Today Pinecone announces its $100 million Series B financing. All of us at Wing congratulate the team on this achievement, and welcome new investor Andreessen Horowitz, and our longtime friend Peter Levine, to the Pinecone family.
It’s been more than four years since I met Pinecone’s founder and CEO Edo Liberty, and 2.5 years since I led the company’s seed financing. You can read the rationale behind that initial investment here; the original logic still holds. Meanwhile, almost everything else in the technology world seems to be changing at breakneck pace. Driving that change, of course, is the stunning emergence of AI.
The power of vectors
Edo deserves tremendous credit for his prescience. In our earliest conversation, he rattled off a list of AI-first workloads (from my notes in January 2019: “search and rank”, “near dup detection,” “media recommendation,” “personalization,” “anomaly detection,” “root cause analysis”) and asserted that “they are all the same under the hood.”
The opportunity he saw was not to make better models, but to run them better in production. I admit—it took me a while to get it. It didn’t help that when I asked Edo what his core technology (the “vector database”) would be exceptionally good for, he shrugged and said, “Pretty much everything, man!”
Turns out he was right.
The vector representation of data, and the types of processing it requires, is the lingua franca of AI and truly horizontal in its impact. An ever-expanding array of data, models, and applications benefit mightily from this new information architecture, and Pinecone has emerged as the leading data platform upon which they are built. But as insightful as Edo was, even he could not have predicted the tsunami of adoption unleashed by generative AI.
Generative AI, generative momentum
Generative AI (and the large language models that enable it) has a long research history, but it was the addition of a simple interface that let it burst into popular consciousness.
ChatGPT was not a technical breakthrough, but it has been of profound significance in making AI accessible to users and developers. Since its release, we have experienced a Cambrian explosion of innovation. The number of developers using LLM’s in all sorts of creative ways is growing exponentially, and those developers need a data platform of precisely the sort Edo and his team began building more than four years ago.
One of the most interesting aspects of Pinecone’s business is its product-led growth motion. When Wing first invested, there was some debate within the team as to what the most appropriate go-to-market motion might be. Should a direct sales effort be mounted towards major accounts? Or a bottoms-up motion emphasizing developer adoption? While both are in play to at least some degree, Pinecone has focused on enabling developers via PLG with meaningful results. The success of this motion bodes well for the pervasiveness of adoption and the ultimate efficiency of the business.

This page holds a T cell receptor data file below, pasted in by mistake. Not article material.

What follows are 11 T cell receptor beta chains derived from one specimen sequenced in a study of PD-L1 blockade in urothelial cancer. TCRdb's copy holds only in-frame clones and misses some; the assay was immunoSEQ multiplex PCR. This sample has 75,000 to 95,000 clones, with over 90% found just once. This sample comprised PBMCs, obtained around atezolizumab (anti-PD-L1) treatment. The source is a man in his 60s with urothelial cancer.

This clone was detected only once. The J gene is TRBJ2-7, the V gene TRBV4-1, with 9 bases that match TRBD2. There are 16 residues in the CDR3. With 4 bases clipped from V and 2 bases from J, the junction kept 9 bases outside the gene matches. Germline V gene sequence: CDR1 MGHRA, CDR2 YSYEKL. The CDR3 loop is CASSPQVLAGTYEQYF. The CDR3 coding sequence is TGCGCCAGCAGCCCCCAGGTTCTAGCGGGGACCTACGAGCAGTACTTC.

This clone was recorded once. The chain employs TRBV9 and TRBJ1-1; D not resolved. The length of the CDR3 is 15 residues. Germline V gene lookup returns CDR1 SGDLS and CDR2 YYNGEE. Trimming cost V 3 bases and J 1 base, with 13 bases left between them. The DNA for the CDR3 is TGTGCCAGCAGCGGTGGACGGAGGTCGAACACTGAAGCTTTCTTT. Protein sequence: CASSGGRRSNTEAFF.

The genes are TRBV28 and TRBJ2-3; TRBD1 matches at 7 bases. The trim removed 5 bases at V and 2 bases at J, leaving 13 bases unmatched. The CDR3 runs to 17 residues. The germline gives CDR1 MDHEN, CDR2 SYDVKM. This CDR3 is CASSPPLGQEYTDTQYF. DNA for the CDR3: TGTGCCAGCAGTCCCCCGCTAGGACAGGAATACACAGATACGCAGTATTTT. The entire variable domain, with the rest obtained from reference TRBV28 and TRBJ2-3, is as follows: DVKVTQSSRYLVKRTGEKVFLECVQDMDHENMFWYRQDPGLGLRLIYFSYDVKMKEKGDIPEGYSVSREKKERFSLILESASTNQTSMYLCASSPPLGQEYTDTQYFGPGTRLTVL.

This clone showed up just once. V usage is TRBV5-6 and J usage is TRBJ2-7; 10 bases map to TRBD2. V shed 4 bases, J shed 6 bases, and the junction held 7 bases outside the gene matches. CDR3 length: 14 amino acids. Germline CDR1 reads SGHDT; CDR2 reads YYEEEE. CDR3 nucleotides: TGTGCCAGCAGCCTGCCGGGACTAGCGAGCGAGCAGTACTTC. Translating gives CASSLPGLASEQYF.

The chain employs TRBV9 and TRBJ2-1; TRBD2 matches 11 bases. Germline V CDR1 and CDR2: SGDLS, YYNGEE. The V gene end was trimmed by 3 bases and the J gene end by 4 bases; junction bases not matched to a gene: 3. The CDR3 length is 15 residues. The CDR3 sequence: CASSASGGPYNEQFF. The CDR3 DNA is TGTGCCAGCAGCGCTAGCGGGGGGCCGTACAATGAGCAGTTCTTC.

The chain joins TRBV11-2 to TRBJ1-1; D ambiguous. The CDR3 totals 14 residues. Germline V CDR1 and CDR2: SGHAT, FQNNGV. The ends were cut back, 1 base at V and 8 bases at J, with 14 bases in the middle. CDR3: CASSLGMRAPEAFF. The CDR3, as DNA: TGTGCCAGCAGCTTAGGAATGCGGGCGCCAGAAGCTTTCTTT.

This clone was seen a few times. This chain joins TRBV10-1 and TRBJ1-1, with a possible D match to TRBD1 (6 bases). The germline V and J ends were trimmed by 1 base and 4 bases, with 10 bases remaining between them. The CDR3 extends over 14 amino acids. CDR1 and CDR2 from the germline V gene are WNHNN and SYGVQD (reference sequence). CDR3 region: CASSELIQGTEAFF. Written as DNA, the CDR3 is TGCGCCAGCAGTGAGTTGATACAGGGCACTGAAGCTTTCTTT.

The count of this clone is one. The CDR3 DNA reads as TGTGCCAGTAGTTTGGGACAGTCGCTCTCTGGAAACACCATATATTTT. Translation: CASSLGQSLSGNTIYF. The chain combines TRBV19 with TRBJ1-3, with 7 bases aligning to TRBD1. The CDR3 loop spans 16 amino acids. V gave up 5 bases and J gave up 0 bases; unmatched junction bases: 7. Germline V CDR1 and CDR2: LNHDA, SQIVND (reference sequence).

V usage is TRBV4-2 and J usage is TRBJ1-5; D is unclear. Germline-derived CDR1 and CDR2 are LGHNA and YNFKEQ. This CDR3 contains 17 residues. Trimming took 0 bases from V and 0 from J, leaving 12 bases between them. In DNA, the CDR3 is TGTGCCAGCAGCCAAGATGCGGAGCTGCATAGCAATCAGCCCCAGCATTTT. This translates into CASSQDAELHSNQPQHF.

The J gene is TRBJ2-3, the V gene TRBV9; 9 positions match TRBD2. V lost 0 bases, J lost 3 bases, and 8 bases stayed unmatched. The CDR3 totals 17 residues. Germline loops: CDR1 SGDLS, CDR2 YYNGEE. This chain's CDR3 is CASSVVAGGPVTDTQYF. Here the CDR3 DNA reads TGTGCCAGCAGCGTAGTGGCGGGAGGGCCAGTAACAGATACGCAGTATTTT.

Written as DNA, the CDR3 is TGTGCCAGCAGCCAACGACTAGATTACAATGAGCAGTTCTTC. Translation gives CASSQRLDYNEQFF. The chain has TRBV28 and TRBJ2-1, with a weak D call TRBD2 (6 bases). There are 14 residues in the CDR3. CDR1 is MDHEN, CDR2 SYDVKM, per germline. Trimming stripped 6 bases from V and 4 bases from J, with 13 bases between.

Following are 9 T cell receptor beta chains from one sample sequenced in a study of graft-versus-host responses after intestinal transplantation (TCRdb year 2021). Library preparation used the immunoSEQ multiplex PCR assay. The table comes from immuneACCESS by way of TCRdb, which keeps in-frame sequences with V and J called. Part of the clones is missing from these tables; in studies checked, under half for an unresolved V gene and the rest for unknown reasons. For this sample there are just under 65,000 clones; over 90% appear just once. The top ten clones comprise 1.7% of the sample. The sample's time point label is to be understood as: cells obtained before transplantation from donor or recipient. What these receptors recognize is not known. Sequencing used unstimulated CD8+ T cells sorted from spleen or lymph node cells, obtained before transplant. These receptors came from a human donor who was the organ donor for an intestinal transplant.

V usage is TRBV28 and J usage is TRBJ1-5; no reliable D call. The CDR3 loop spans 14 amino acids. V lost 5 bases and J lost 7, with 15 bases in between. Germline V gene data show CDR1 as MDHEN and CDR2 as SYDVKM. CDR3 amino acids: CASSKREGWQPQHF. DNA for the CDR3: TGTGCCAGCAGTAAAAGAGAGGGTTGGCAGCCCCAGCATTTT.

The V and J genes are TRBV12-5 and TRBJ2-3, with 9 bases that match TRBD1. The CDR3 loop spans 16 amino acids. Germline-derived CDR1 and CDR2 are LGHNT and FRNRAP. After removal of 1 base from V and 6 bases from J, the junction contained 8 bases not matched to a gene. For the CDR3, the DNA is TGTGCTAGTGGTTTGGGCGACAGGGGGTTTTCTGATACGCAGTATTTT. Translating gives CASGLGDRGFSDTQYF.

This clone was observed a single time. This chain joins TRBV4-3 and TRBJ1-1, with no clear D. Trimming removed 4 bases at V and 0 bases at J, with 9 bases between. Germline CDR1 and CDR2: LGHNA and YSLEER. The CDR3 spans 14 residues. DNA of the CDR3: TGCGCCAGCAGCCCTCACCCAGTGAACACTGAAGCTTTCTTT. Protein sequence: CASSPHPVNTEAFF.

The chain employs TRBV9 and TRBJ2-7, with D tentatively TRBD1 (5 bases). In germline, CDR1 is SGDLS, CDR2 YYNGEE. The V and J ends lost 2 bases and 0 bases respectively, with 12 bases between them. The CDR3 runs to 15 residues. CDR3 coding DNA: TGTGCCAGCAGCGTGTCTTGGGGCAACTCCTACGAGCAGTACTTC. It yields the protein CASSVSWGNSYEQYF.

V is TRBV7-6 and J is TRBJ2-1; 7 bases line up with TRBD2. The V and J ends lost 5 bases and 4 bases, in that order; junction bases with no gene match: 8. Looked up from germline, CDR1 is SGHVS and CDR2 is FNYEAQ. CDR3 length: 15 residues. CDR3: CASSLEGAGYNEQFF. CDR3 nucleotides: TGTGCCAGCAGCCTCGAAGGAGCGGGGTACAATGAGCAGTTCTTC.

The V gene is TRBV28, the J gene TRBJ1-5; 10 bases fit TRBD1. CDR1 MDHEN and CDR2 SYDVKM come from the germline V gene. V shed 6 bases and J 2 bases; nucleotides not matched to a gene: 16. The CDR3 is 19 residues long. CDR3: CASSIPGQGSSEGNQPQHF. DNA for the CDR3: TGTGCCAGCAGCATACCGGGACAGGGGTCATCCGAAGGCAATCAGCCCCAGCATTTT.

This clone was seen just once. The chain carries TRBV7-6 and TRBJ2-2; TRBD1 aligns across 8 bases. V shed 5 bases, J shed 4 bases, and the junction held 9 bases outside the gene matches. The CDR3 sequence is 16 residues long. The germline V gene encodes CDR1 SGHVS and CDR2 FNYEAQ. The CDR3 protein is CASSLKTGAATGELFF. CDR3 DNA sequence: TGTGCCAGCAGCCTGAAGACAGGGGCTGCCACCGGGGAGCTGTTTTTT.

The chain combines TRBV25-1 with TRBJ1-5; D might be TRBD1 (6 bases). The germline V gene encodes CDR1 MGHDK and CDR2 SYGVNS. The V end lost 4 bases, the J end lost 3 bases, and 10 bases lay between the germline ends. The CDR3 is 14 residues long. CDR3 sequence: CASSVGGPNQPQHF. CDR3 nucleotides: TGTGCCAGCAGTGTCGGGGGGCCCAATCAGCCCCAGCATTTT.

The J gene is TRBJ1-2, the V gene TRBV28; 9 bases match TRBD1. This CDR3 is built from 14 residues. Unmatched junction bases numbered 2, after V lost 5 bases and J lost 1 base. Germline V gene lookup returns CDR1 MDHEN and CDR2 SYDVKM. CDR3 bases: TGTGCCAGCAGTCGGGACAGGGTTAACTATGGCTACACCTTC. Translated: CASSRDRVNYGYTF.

Long-term thinking, and long term memory for AI
Pinecone’s vision is to be the long-term memory for AI. As sophisticated as today’s LLM’s are, they lack a distinct memory system. To quote Edo yet again: “Today’s LLM has attempted to bake all of humanity’s knowledge into the weights of the neural net!”
Model effectiveness and its development can be massively improved by separating the knowledge base from the model itself. Pinecone enables this more modular AI architecture, with important implications for the pace of AI progress and the breadth of its application.
Investing in our AI-first future
I was honored to make a seed investment in Snowflake back in January 2013, and had the privilege of working closely with its amazing founders and team ever since. There are clear similarities between Snowflake and Pinecone, which is sometimes referred to as the “Snowflake of AI.”
But there are important differences too. Snowflake targeted the large pre-existing market for SQL analytics; Pinecone is catalyzing an entirely new class of AI-first applications. Snowflake unlocked pent-up demand by eliminating the friction of legacy data warehousing. Pinecone enables voracious new demand from developers eager to use AI in first-of-their-kind products.
It’s thrilling to imagine a future built on this new paradigm. There will be a host of new applications built on the new stack featuring the Pinecone data platform and LLM-based AI. That’ll require a new ecosystem of tooling, in some ways mirroring elements of prior data stacks, and in others meeting totally new needs native to the vector / LLM architecture.
Wing is actively investing in opportunities up and down the AI-first technology stack, from infrastructure to applications, and would love to collaborate with founders who are as excited as we are by the possibilities of the AI-first transformation.